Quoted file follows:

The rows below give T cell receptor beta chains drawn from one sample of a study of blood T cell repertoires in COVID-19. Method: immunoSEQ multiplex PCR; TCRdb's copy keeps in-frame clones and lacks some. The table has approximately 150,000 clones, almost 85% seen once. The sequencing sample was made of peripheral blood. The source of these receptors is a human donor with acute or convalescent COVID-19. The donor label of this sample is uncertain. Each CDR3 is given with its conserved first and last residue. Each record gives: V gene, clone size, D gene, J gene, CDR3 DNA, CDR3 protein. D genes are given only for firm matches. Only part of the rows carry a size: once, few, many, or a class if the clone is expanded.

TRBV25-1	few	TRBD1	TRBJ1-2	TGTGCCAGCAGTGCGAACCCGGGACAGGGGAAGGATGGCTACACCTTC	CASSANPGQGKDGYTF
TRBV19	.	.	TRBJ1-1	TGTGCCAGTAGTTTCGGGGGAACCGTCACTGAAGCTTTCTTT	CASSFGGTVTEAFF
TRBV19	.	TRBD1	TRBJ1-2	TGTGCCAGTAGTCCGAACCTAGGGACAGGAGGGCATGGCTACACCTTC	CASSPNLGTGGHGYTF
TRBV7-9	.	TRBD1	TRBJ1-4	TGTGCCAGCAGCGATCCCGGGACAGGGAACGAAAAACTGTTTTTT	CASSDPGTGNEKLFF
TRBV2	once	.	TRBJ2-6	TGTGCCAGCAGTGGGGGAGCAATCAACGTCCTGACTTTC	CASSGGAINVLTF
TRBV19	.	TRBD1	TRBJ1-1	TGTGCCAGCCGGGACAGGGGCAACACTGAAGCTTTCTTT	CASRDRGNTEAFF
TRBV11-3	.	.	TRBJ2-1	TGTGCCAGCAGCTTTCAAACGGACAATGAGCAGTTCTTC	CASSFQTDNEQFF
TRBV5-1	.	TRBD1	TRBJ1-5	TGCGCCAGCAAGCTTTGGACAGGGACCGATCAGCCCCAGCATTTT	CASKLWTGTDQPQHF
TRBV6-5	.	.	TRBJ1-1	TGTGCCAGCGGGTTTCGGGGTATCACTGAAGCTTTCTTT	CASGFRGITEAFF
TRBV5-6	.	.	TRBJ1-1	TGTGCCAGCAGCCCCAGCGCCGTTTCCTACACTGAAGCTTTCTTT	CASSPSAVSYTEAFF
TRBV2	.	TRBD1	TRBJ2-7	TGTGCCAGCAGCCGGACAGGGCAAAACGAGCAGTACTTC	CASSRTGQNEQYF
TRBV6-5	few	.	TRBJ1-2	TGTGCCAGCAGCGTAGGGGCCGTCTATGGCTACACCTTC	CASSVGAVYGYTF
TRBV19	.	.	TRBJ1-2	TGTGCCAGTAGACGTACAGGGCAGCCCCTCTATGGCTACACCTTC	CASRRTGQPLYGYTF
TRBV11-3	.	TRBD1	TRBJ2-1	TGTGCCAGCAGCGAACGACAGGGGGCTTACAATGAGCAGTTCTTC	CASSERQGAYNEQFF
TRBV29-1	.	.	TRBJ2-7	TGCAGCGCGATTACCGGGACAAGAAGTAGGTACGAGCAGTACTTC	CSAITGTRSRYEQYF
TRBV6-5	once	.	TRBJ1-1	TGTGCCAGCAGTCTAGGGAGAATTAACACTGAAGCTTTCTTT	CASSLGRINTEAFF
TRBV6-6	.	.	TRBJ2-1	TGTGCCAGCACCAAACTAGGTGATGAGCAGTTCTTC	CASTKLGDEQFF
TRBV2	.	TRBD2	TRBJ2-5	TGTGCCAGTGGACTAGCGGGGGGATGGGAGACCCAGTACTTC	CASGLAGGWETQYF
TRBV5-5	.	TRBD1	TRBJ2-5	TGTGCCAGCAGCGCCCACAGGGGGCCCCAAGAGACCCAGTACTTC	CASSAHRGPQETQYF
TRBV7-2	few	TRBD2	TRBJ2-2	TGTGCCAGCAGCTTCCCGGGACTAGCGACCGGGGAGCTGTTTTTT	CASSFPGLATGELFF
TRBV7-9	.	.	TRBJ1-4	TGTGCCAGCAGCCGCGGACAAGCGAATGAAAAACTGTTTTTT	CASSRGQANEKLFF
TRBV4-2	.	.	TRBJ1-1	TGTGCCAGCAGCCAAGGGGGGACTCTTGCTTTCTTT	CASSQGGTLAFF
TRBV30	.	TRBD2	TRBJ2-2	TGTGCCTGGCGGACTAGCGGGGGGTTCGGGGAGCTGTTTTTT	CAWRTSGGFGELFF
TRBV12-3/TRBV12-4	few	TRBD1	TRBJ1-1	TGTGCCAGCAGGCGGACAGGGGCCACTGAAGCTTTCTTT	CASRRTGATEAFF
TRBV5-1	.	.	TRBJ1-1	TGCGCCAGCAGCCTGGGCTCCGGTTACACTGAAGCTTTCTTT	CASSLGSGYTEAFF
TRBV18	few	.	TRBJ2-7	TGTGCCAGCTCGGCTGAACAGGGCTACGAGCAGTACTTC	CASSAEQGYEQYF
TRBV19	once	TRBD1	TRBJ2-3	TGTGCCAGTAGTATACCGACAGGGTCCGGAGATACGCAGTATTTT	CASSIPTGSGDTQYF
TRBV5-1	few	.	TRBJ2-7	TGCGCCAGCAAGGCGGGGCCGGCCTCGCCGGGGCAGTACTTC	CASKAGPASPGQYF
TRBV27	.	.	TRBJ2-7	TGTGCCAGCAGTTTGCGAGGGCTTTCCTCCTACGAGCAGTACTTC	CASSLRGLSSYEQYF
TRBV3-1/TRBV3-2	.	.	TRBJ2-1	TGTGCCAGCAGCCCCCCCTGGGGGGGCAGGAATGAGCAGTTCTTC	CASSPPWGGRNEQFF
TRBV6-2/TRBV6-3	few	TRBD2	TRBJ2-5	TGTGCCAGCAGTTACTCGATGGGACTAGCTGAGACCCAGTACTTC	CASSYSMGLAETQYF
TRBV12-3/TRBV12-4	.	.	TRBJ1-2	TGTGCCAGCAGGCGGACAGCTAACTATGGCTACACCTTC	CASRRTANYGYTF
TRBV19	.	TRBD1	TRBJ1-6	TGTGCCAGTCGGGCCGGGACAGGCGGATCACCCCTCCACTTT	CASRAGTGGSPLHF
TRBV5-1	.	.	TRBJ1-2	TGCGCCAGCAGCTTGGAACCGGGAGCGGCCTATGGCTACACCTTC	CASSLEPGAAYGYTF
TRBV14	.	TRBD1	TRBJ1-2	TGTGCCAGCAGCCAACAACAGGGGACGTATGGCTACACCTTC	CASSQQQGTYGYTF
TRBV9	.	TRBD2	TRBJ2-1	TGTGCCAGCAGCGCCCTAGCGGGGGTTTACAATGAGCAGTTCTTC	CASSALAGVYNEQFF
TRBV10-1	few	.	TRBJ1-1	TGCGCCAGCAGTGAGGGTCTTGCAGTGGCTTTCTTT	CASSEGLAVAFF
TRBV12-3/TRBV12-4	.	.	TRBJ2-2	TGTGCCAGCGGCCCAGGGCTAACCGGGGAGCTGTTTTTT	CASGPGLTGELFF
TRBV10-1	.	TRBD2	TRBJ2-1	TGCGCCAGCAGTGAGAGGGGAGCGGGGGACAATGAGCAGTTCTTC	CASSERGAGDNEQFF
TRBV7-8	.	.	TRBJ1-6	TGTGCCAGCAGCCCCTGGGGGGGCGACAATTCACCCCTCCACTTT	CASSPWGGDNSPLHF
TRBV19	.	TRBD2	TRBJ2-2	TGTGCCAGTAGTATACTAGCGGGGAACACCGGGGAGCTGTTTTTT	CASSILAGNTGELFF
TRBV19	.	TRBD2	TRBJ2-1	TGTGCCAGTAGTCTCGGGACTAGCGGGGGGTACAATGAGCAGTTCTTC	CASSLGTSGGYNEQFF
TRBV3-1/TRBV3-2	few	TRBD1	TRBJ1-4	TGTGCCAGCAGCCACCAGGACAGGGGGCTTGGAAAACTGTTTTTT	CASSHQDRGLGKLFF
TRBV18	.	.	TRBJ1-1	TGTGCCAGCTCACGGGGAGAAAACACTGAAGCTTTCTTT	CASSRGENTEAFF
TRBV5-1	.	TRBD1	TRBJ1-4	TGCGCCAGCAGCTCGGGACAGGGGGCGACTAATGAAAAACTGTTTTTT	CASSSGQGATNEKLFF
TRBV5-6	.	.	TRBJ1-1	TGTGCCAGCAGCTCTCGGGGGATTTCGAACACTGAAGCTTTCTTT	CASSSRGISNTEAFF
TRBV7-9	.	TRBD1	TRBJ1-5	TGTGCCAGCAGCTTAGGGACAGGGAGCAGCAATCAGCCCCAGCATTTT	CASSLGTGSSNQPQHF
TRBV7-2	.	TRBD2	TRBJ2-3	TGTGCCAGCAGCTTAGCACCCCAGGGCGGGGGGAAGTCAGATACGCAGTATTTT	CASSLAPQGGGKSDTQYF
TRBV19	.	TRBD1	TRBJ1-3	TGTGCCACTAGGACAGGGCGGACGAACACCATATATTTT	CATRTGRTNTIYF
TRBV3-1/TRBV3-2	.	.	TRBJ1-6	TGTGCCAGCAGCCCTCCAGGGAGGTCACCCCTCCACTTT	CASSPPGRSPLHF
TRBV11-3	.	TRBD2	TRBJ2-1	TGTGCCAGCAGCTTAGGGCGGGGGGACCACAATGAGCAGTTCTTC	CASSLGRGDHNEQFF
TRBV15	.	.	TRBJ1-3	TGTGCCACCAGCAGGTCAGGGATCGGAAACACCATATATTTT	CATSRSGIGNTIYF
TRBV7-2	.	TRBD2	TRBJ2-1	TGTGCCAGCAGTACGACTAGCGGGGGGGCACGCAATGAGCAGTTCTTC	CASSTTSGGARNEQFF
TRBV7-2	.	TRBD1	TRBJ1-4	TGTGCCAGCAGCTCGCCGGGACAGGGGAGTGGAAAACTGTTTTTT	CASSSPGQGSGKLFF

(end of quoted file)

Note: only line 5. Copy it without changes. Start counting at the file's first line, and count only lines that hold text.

TRBV7-9	.	TRBD1	TRBJ1-4	TGTGCCAGCAGCGATCCCGGGACAGGGAACGAAAAACTGTTTTTT	CASSDPGTGNEKLFF